Let me start by saying that Kunle Afolayan’s Swallow is not for the impatient.
If your movie preference is for a fast-paced, action-packed or rib-cracking drama, then Swallow will disappoint you. If you however prefer slow-moving, moral stories, then you will feel right at home with the new Kunle Afolayan Netflix Original.
To understand why Swallow does not fit into the mould of the unusual and gripping stories Kunle Afolayan is known for you would have to read the book it’s adapted from. You might then find yourself asking after reading the book why Afolayan chose that story? The veteran filmmaker is in the best position to answer this question. But I will share my thoughts about the Netflix original movie in the ensuing paragraphs.
Based in ‘80s Nigeria, Swallow follows the story of Rose and Tolani, two young women who worked as secretaries in the same bank and also lived together. But that is where the similarities end. While Tolani (played by Niyola) is level-headed and reserved, Rose (Ijeoma Grace Agu) is a bubbly, in-your-face and no-nonsense person. While Tolani was more concerned about getting her 3-year-old boyfriend to commit to her in marriage, Rose was looking for the next man that would spend on her and a way out of the poverty that had haunted her since childhood. Rose losing her job at the bank did not help matters and it ultimately compounded her desperation. As fate would have it, Rose got her rich man, but it came at the ultimate price. Tolani almost fell into the same hole but for a last-minute change of mind.
That’s as much as I would share about the story itself. Now to how I felt watching it.
To say Swallow was a drag would be an understatement. One question that kept ringing in my head as I watched the movie was, “Where is the climax? Where is this story going to?” You will need to have lots of patience to watch Swallow because it takes over one hour into the movie for a specific theme to emerge. The story went well from there, thankfully.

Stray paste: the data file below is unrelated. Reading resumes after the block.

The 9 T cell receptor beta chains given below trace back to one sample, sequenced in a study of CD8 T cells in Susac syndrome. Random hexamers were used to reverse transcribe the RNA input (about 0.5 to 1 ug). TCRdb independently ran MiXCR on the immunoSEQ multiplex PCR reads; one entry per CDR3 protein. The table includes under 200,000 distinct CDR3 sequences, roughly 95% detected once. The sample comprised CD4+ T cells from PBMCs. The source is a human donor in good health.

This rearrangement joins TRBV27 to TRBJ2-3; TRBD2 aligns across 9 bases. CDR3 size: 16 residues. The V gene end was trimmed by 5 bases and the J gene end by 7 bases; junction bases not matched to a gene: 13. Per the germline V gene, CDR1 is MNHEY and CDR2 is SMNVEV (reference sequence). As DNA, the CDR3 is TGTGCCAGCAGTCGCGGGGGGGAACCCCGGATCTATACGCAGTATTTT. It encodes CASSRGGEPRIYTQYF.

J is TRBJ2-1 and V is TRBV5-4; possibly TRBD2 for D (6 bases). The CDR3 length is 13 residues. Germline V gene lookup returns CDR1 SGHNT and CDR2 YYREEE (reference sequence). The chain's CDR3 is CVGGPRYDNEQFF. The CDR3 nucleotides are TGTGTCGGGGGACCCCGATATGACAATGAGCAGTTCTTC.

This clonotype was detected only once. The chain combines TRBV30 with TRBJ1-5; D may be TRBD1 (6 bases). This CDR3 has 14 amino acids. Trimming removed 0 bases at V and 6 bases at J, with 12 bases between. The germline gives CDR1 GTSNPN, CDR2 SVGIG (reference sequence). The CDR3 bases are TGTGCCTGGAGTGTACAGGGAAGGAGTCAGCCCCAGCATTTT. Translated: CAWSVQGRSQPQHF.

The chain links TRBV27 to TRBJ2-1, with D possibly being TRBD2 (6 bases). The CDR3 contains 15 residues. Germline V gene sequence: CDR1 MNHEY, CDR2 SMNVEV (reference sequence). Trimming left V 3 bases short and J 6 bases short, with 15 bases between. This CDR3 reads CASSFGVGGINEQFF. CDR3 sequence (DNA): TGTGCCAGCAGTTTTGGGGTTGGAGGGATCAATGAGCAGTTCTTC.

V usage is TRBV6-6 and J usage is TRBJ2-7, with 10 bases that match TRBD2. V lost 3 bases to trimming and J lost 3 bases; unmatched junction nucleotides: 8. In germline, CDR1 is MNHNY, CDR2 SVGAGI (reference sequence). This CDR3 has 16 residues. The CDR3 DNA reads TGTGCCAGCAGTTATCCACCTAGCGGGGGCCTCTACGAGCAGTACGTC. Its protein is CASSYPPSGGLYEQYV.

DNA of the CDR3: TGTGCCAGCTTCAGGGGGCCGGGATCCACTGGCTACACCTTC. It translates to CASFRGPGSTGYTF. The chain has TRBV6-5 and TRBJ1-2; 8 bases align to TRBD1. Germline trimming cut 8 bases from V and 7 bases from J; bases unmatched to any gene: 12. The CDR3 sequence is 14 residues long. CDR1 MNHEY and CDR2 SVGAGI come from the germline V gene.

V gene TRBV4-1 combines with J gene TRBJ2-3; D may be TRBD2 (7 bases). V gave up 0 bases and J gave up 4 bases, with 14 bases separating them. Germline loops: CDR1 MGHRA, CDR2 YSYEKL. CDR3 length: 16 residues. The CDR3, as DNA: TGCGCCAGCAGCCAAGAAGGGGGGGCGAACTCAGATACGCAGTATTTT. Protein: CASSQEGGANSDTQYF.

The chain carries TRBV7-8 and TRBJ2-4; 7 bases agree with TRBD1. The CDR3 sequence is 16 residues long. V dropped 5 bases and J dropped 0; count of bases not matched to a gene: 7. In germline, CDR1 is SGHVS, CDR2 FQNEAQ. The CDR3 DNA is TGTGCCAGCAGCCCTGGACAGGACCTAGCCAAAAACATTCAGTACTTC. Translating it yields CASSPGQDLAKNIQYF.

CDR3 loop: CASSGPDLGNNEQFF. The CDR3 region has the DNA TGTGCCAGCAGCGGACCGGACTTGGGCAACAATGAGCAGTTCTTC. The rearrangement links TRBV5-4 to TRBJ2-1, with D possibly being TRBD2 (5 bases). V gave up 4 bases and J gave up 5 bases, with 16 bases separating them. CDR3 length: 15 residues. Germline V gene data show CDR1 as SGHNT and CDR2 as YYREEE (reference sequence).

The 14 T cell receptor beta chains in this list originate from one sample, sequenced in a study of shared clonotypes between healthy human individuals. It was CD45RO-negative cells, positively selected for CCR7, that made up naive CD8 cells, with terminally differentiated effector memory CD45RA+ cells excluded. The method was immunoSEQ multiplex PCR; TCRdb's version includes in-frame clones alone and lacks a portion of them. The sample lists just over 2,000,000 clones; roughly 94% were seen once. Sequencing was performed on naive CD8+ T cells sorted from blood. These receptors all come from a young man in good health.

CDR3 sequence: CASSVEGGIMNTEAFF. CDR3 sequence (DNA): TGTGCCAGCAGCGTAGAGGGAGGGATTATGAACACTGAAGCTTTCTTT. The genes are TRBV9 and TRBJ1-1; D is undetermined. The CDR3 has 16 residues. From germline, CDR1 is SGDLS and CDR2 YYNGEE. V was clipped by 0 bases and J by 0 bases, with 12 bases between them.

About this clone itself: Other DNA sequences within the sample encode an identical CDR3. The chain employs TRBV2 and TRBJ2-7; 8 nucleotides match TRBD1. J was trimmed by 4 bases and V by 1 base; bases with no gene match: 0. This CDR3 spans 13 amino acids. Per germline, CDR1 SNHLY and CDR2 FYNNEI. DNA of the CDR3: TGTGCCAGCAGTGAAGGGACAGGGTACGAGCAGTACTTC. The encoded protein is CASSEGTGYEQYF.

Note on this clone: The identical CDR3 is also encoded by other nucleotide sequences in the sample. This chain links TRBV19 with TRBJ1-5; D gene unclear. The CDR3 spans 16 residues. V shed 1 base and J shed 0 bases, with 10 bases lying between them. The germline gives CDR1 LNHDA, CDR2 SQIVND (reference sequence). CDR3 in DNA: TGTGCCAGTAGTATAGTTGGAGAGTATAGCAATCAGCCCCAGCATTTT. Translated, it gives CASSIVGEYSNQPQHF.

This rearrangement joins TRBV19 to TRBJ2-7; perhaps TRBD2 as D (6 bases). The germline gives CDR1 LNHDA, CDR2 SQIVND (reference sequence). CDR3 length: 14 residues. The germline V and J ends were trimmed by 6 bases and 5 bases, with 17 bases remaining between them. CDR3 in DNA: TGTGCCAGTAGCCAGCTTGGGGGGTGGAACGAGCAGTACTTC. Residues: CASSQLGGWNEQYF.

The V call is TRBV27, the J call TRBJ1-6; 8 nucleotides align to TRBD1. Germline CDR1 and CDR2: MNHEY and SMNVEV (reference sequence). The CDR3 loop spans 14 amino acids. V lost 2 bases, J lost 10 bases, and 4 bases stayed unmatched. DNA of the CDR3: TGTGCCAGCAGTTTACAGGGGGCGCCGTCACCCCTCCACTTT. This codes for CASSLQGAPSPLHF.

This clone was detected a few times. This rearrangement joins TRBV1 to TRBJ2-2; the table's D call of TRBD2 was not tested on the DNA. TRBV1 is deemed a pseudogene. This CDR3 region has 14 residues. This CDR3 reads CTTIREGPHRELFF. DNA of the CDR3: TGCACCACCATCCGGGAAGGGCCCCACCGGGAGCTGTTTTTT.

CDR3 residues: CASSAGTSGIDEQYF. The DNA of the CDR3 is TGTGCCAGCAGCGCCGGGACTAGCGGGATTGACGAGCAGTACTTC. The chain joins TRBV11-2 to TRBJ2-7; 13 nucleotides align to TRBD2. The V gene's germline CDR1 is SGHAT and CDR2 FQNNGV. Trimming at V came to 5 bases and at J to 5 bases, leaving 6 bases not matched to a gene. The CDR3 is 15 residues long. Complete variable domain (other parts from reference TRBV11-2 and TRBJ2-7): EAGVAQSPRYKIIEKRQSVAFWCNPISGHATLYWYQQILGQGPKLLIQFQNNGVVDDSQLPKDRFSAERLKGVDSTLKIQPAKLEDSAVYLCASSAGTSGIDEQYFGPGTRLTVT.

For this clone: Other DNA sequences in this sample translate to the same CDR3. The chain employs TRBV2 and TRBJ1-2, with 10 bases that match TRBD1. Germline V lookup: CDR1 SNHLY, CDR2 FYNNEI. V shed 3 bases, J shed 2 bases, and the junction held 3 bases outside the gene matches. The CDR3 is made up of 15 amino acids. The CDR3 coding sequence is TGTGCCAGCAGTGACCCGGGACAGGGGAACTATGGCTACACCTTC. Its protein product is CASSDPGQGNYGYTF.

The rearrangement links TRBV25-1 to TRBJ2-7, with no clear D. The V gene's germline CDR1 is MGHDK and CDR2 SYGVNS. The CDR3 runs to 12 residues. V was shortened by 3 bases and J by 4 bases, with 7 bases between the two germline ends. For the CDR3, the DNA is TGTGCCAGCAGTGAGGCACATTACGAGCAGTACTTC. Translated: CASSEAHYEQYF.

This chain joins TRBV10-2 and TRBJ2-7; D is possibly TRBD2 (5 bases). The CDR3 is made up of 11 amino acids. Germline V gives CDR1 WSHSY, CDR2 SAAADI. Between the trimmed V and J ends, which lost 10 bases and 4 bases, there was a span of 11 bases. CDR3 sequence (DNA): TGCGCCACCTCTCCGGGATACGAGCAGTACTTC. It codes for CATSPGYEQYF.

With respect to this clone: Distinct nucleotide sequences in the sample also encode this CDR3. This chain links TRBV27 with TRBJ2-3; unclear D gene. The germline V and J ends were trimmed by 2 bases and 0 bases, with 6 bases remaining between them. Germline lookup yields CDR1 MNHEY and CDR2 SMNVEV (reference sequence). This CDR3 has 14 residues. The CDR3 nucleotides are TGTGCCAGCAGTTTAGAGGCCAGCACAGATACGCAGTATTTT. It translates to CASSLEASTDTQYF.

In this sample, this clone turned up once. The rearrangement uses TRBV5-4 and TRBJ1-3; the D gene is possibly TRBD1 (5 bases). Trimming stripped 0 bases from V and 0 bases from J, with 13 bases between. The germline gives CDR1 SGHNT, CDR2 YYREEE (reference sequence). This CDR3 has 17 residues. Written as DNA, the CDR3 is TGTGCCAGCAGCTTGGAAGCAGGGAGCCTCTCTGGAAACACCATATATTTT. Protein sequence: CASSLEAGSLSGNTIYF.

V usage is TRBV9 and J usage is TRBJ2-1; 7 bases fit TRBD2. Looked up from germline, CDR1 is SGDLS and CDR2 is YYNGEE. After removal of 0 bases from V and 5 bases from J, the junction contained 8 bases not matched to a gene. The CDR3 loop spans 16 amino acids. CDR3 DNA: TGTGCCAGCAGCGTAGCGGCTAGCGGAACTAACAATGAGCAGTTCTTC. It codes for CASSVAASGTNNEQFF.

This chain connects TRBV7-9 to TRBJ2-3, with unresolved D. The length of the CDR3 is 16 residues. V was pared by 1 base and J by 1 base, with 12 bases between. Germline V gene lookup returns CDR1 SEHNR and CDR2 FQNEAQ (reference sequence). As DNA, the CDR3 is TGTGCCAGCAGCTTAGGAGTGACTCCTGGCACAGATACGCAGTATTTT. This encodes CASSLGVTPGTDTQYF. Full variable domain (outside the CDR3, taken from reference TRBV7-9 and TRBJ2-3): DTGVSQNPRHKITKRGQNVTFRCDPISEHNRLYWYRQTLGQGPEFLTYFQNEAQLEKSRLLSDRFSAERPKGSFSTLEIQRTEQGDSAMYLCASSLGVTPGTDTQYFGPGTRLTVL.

A clip from Swallow
In terms of Swallow’s casting, Afolayan did well. Segun Remi was brilliant as Mr Salako, the perverse and odious boss; Ijeoma Grace Agu saved the day with her spitfire pidgin and acting; Niyola was also perfect as Tolani, with her boring, retiring character. Mrs Durojaiye (Eniola Badmus), O.C (Kelvin Ikeduba) and Sanwo (Deyemi Okanlawon) were also great cast choices.
What makes Swallow unique, however, is how Kunle Afolayan recreated the ‘80s complete with its 20 naira notes, its afro hairstyles and nightclubs, its bolekajas and audio stereo sets, its Fela posters, shoulder-padded jackets, kerosene lanterns and more. Trying to include real-life events with the football tournament was also a nice touch, though it was a little jarring at first.
As with any filmmaker wanting to adapt a book to a movie, Afolayan faced the battle of which parts of the original story should be retained and which should be jettisoned. In resolving that conflict, he did well in removing the back story of Tolani’s parents, but he addressed almost all other themes in passing. He also added a few twists to the original story. Overall, I will say Afolayan did as much as he could with the story he had.
Have you seen the movie? What do you think about it?
Reviewed by Oriyomi Adebare-Anthony